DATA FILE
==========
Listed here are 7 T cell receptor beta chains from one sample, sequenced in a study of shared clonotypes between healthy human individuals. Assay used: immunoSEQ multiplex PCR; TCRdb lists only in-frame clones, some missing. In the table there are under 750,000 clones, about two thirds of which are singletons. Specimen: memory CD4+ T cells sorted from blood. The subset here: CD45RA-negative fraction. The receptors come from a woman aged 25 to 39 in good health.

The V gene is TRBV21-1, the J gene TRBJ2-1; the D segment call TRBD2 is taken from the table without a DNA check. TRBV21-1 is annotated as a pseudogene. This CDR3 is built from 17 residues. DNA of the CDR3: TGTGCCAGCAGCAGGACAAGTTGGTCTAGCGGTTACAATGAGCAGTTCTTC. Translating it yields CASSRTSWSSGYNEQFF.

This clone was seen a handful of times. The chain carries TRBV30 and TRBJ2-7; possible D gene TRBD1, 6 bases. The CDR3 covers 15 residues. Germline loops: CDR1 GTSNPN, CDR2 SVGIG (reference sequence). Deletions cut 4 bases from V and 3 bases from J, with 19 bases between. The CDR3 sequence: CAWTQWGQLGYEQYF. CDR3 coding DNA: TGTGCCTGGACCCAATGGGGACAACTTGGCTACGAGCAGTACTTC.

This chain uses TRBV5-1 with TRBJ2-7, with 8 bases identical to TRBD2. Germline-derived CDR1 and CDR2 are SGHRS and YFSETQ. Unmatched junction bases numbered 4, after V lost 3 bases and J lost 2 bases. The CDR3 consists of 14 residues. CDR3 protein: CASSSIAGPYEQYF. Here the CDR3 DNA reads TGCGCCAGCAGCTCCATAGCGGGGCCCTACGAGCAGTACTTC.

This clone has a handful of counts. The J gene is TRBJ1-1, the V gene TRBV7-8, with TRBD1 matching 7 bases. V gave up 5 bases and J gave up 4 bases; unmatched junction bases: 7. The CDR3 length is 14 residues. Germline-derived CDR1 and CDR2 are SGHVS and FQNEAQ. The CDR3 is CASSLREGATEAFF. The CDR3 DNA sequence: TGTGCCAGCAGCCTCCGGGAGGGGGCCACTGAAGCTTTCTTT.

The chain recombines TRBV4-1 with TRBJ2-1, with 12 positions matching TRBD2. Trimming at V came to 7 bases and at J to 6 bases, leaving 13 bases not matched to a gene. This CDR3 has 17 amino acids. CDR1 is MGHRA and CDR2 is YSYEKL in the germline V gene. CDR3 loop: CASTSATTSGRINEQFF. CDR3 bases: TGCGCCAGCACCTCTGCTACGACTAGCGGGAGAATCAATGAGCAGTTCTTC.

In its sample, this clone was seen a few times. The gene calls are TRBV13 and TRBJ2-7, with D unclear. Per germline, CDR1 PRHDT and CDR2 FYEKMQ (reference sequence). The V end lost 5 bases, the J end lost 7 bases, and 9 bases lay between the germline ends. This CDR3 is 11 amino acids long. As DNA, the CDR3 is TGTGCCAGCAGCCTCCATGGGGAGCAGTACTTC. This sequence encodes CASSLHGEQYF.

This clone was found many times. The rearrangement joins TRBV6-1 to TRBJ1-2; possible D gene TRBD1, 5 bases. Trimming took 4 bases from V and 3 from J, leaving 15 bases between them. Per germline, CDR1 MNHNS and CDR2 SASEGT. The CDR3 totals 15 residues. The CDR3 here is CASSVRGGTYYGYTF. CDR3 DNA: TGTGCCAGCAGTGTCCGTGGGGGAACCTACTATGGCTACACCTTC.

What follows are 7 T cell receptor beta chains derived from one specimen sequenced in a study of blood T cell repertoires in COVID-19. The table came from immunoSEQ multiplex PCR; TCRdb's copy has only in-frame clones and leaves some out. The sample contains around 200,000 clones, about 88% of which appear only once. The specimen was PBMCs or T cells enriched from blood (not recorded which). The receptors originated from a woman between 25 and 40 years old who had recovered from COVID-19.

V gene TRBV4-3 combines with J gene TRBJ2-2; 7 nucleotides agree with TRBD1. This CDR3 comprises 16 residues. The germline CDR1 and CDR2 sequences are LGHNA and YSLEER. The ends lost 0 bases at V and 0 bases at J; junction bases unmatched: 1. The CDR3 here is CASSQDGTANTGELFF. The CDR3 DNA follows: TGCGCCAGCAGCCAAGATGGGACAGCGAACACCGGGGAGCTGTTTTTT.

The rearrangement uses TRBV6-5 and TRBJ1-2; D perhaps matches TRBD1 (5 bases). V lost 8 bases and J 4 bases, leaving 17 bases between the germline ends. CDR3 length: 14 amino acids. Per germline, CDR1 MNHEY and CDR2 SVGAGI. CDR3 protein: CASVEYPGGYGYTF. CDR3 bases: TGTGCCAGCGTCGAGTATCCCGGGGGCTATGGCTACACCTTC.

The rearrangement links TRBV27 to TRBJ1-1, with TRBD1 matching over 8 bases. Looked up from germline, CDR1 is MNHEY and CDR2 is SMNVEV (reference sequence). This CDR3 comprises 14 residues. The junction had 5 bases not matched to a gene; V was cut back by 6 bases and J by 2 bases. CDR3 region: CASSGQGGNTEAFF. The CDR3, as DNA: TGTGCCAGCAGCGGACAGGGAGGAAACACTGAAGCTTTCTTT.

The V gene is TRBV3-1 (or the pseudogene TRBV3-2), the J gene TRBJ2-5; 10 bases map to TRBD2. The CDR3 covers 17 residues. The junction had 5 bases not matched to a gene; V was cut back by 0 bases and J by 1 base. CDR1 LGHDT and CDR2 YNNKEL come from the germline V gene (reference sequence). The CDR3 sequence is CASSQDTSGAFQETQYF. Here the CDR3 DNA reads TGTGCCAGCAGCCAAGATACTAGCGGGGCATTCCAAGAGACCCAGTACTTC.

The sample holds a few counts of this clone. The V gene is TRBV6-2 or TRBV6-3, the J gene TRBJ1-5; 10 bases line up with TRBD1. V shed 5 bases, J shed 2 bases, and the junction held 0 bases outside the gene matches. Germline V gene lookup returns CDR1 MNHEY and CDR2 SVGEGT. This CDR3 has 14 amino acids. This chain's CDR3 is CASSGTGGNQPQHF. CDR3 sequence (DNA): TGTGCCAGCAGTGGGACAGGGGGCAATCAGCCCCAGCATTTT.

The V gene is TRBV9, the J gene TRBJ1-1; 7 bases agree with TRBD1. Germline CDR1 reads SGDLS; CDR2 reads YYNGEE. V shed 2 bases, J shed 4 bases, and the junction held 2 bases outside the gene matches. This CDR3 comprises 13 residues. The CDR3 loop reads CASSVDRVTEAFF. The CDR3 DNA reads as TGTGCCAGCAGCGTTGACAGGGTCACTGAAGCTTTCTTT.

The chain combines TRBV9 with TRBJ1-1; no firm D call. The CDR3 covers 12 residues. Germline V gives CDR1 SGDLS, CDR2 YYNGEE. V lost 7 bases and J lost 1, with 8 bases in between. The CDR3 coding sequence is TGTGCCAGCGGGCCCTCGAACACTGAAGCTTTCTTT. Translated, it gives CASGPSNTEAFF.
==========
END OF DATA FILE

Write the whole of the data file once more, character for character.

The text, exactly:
Listed here are 7 T cell receptor beta chains from one sample, sequenced in a study of shared clonotypes between healthy human individuals. Assay used: immunoSEQ multiplex PCR; TCRdb lists only in-frame clones, some missing. In the table there are under 750,000 clones, about two thirds of which are singletons. Specimen: memory CD4+ T cells sorted from blood. The subset here: CD45RA-negative fraction. The receptors come from a woman aged 25 to 39 in good health.

The V gene is TRBV21-1, the J gene TRBJ2-1; the D segment call TRBD2 is taken from the table without a DNA check. TRBV21-1 is annotated as a pseudogene. This CDR3 is built from 17 residues. DNA of the CDR3: TGTGCCAGCAGCAGGACAAGTTGGTCTAGCGGTTACAATGAGCAGTTCTTC. Translating it yields CASSRTSWSSGYNEQFF.

This clone was seen a handful of times. The chain carries TRBV30 and TRBJ2-7; possible D gene TRBD1, 6 bases. The CDR3 covers 15 residues. Germline loops: CDR1 GTSNPN, CDR2 SVGIG (reference sequence). Deletions cut 4 bases from V and 3 bases from J, with 19 bases between. The CDR3 sequence: CAWTQWGQLGYEQYF. CDR3 coding DNA: TGTGCCTGGACCCAATGGGGACAACTTGGCTACGAGCAGTACTTC.

This chain uses TRBV5-1 with TRBJ2-7, with 8 bases identical to TRBD2. Germline-derived CDR1 and CDR2 are SGHRS and YFSETQ. Unmatched junction bases numbered 4, after V lost 3 bases and J lost 2 bases. The CDR3 consists of 14 residues. CDR3 protein: CASSSIAGPYEQYF. Here the CDR3 DNA reads TGCGCCAGCAGCTCCATAGCGGGGCCCTACGAGCAGTACTTC.

This clone has a handful of counts. The J gene is TRBJ1-1, the V gene TRBV7-8, with TRBD1 matching 7 bases. V gave up 5 bases and J gave up 4 bases; unmatched junction bases: 7. The CDR3 length is 14 residues. Germline-derived CDR1 and CDR2 are SGHVS and FQNEAQ. The CDR3 is CASSLREGATEAFF. The CDR3 DNA sequence: TGTGCCAGCAGCCTCCGGGAGGGGGCCACTGAAGCTTTCTTT.

The chain recombines TRBV4-1 with TRBJ2-1, with 12 positions matching TRBD2. Trimming at V came to 7 bases and at J to 6 bases, leaving 13 bases not matched to a gene. This CDR3 has 17 amino acids. CDR1 is MGHRA and CDR2 is YSYEKL in the germline V gene. CDR3 loop: CASTSATTSGRINEQFF. CDR3 bases: TGCGCCAGCACCTCTGCTACGACTAGCGGGAGAATCAATGAGCAGTTCTTC.

In its sample, this clone was seen a few times. The gene calls are TRBV13 and TRBJ2-7, with D unclear. Per germline, CDR1 PRHDT and CDR2 FYEKMQ (reference sequence). The V end lost 5 bases, the J end lost 7 bases, and 9 bases lay between the germline ends. This CDR3 is 11 amino acids long. As DNA, the CDR3 is TGTGCCAGCAGCCTCCATGGGGAGCAGTACTTC. This sequence encodes CASSLHGEQYF.

This clone was found many times. The rearrangement joins TRBV6-1 to TRBJ1-2; possible D gene TRBD1, 5 bases. Trimming took 4 bases from V and 3 from J, leaving 15 bases between them. Per germline, CDR1 MNHNS and CDR2 SASEGT. The CDR3 totals 15 residues. The CDR3 here is CASSVRGGTYYGYTF. CDR3 DNA: TGTGCCAGCAGTGTCCGTGGGGGAACCTACTATGGCTACACCTTC.

What follows are 7 T cell receptor beta chains derived from one specimen sequenced in a study of blood T cell repertoires in COVID-19. The table came from immunoSEQ multiplex PCR; TCRdb's copy has only in-frame clones and leaves some out. The sample contains around 200,000 clones, about 88% of which appear only once. The specimen was PBMCs or T cells enriched from blood (not recorded which). The receptors originated from a woman between 25 and 40 years old who had recovered from COVID-19.

V gene TRBV4-3 combines with J gene TRBJ2-2; 7 nucleotides agree with TRBD1. This CDR3 comprises 16 residues. The germline CDR1 and CDR2 sequences are LGHNA and YSLEER. The ends lost 0 bases at V and 0 bases at J; junction bases unmatched: 1. The CDR3 here is CASSQDGTANTGELFF. The CDR3 DNA follows: TGCGCCAGCAGCCAAGATGGGACAGCGAACACCGGGGAGCTGTTTTTT.

The rearrangement uses TRBV6-5 and TRBJ1-2; D perhaps matches TRBD1 (5 bases). V lost 8 bases and J 4 bases, leaving 17 bases between the germline ends. CDR3 length: 14 amino acids. Per germline, CDR1 MNHEY and CDR2 SVGAGI. CDR3 protein: CASVEYPGGYGYTF. CDR3 bases: TGTGCCAGCGTCGAGTATCCCGGGGGCTATGGCTACACCTTC.

The rearrangement links TRBV27 to TRBJ1-1, with TRBD1 matching over 8 bases. Looked up from germline, CDR1 is MNHEY and CDR2 is SMNVEV (reference sequence). This CDR3 comprises 14 residues. The junction had 5 bases not matched to a gene; V was cut back by 6 bases and J by 2 bases. CDR3 region: CASSGQGGNTEAFF. The CDR3, as DNA: TGTGCCAGCAGCGGACAGGGAGGAAACACTGAAGCTTTCTTT.

The V gene is TRBV3-1 (or the pseudogene TRBV3-2), the J gene TRBJ2-5; 10 bases map to TRBD2. The CDR3 covers 17 residues. The junction had 5 bases not matched to a gene; V was cut back by 0 bases and J by 1 base. CDR1 LGHDT and CDR2 YNNKEL come from the germline V gene (reference sequence). The CDR3 sequence is CASSQDTSGAFQETQYF. Here the CDR3 DNA reads TGTGCCAGCAGCCAAGATACTAGCGGGGCATTCCAAGAGACCCAGTACTTC.

The sample holds a few counts of this clone. The V gene is TRBV6-2 or TRBV6-3, the J gene TRBJ1-5; 10 bases line up with TRBD1. V shed 5 bases, J shed 2 bases, and the junction held 0 bases outside the gene matches. Germline V gene lookup returns CDR1 MNHEY and CDR2 SVGEGT. This CDR3 has 14 amino acids. This chain's CDR3 is CASSGTGGNQPQHF. CDR3 sequence (DNA): TGTGCCAGCAGTGGGACAGGGGGCAATCAGCCCCAGCATTTT.

The V gene is TRBV9, the J gene TRBJ1-1; 7 bases agree with TRBD1. Germline CDR1 reads SGDLS; CDR2 reads YYNGEE. V shed 2 bases, J shed 4 bases, and the junction held 2 bases outside the gene matches. This CDR3 comprises 13 residues. The CDR3 loop reads CASSVDRVTEAFF. The CDR3 DNA reads as TGTGCCAGCAGCGTTGACAGGGTCACTGAAGCTTTCTTT.

The chain combines TRBV9 with TRBJ1-1; no firm D call. The CDR3 covers 12 residues. Germline V gives CDR1 SGDLS, CDR2 YYNGEE. V lost 7 bases and J lost 1, with 8 bases in between. The CDR3 coding sequence is TGTGCCAGCGGGCCCTCGAACACTGAAGCTTTCTTT. Translated, it gives CASGPSNTEAFF.